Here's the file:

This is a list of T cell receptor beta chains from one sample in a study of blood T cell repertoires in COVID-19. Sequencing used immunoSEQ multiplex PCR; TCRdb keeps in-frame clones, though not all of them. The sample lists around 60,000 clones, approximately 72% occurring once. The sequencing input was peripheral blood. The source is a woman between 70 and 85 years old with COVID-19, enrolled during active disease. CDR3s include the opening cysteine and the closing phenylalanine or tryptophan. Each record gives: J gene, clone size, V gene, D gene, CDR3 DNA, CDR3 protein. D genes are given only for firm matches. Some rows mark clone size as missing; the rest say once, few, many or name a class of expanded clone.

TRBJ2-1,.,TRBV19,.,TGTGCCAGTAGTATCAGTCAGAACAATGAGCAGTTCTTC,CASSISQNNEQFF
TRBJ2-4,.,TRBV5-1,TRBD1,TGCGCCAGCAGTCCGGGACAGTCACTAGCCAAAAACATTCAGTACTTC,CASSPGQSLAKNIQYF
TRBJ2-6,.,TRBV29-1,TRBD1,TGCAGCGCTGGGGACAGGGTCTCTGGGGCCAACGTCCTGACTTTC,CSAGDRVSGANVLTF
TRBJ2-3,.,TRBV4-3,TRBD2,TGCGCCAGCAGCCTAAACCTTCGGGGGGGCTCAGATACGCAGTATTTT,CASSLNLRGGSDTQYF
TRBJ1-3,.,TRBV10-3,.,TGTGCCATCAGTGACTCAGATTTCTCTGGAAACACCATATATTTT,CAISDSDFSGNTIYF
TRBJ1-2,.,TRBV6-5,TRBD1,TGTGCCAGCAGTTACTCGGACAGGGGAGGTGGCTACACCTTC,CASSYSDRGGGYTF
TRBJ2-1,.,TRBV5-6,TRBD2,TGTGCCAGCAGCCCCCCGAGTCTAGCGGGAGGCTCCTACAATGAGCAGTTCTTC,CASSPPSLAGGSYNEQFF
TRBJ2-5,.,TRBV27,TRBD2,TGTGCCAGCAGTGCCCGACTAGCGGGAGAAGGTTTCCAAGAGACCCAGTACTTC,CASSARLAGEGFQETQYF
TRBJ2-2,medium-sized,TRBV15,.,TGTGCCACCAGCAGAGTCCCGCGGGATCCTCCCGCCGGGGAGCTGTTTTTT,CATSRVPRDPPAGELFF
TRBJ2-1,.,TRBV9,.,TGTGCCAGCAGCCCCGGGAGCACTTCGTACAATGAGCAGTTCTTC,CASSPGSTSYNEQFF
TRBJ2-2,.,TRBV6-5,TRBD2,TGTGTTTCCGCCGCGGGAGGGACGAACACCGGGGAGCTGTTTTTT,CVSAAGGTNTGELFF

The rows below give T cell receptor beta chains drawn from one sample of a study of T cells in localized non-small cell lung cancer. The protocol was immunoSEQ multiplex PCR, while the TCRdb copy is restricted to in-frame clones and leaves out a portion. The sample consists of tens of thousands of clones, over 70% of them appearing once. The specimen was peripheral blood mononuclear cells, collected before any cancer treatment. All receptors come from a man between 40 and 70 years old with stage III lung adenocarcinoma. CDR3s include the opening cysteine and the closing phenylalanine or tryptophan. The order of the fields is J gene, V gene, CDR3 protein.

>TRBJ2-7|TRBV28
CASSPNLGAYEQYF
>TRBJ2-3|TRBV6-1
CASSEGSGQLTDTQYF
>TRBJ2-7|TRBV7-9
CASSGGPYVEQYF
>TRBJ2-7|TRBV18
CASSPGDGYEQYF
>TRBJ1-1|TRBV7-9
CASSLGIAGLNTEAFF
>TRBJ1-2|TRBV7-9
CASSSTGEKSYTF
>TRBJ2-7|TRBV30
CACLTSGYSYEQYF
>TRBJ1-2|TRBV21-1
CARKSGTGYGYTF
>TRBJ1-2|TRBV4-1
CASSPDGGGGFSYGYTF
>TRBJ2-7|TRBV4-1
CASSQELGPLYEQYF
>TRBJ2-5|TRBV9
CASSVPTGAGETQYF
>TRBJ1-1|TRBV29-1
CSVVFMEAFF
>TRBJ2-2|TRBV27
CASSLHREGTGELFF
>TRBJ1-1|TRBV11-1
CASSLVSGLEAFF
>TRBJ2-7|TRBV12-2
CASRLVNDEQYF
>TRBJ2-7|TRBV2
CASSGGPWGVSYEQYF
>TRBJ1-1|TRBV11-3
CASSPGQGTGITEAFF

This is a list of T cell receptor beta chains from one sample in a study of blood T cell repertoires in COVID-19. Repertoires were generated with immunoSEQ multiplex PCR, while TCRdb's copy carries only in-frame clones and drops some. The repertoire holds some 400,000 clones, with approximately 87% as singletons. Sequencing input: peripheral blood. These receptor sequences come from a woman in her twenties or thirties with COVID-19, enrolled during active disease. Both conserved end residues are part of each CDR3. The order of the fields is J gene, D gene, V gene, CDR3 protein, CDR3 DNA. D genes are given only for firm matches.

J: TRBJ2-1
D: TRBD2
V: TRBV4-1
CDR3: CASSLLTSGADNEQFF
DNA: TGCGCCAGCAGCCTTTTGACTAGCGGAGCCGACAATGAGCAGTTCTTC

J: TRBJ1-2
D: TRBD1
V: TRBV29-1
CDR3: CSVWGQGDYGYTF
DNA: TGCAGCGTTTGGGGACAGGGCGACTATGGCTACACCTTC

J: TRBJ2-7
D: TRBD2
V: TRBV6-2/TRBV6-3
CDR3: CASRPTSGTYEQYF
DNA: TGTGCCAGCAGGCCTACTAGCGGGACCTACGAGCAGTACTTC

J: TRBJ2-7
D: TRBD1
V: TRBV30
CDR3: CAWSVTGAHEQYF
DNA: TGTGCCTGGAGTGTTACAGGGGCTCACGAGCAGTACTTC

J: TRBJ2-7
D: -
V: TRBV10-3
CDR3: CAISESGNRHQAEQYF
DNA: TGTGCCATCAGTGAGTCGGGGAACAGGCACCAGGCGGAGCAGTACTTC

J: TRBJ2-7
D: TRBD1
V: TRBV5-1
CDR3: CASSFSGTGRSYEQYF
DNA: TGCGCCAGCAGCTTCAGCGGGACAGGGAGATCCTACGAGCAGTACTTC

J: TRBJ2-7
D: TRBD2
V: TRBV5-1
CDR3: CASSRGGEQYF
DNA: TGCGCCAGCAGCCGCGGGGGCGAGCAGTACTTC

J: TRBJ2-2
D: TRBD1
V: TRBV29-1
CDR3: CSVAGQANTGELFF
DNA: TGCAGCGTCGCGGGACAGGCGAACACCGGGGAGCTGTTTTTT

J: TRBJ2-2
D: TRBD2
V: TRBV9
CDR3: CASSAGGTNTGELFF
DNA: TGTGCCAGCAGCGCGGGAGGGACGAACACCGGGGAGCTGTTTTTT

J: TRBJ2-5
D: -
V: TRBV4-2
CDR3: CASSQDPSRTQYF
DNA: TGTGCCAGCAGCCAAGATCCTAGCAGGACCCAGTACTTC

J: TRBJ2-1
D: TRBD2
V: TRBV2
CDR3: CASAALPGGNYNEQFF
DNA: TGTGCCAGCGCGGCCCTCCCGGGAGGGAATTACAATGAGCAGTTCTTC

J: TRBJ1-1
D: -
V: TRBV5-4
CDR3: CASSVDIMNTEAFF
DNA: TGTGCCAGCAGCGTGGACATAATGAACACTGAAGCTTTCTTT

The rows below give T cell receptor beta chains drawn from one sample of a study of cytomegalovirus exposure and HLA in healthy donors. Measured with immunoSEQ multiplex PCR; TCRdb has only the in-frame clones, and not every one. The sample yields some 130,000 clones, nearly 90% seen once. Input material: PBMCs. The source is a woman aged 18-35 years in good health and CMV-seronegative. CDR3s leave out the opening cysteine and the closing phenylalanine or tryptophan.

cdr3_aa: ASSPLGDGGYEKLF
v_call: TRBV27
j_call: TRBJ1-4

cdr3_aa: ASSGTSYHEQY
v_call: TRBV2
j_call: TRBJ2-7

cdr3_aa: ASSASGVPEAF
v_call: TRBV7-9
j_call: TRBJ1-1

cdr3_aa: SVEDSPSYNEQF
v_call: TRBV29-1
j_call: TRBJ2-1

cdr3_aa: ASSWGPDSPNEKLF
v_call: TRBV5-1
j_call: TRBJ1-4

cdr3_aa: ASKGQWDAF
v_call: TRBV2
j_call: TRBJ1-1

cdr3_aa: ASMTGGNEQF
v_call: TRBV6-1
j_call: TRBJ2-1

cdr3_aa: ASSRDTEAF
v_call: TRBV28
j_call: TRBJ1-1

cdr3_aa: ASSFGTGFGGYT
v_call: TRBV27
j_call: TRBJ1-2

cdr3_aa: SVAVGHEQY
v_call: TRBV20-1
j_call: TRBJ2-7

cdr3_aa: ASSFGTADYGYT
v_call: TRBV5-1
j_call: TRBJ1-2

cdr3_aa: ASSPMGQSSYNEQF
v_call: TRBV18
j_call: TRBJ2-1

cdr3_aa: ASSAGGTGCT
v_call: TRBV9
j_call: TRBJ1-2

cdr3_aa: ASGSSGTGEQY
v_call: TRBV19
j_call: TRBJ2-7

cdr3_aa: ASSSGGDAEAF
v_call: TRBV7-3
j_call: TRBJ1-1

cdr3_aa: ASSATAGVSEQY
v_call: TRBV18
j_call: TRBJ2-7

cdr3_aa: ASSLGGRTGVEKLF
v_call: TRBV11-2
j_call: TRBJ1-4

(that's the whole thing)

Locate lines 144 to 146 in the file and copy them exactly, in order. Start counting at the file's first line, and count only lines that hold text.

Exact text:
v_call: TRBV18
j_call: TRBJ2-1

cdr3_aa: ASSAGGTGCT